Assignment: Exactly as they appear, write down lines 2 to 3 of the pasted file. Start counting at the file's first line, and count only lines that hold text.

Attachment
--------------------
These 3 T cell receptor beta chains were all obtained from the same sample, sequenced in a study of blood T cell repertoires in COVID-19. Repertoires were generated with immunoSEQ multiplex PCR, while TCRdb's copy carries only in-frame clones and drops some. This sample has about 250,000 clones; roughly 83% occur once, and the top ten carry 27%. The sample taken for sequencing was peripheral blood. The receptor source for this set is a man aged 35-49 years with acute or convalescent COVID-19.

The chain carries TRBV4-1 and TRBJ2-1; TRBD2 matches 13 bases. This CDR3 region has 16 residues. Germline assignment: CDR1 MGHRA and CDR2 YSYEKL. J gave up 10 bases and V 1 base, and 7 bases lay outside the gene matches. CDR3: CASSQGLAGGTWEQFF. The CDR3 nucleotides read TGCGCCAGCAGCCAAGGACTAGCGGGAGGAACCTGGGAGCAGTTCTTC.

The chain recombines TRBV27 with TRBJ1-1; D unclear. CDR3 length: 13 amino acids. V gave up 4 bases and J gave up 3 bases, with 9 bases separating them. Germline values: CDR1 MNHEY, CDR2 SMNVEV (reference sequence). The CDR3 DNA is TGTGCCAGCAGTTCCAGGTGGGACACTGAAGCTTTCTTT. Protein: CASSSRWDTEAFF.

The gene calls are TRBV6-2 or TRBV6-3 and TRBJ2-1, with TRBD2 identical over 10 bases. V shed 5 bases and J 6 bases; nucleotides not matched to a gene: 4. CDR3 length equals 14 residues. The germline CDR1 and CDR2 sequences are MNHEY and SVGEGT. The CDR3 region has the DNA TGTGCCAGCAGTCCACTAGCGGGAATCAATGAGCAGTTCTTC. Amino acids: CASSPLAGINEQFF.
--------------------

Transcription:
The chain carries TRBV4-1 and TRBJ2-1; TRBD2 matches 13 bases. This CDR3 region has 16 residues. Germline assignment: CDR1 MGHRA and CDR2 YSYEKL. J gave up 10 bases and V 1 base, and 7 bases lay outside the gene matches. CDR3: CASSQGLAGGTWEQFF. The CDR3 nucleotides read TGCGCCAGCAGCCAAGGACTAGCGGGAGGAACCTGGGAGCAGTTCTTC.

The chain recombines TRBV27 with TRBJ1-1; D unclear. CDR3 length: 13 amino acids. V gave up 4 bases and J gave up 3 bases, with 9 bases separating them. Germline values: CDR1 MNHEY, CDR2 SMNVEV (reference sequence). The CDR3 DNA is TGTGCCAGCAGTTCCAGGTGGGACACTGAAGCTTTCTTT. Protein: CASSSRWDTEAFF.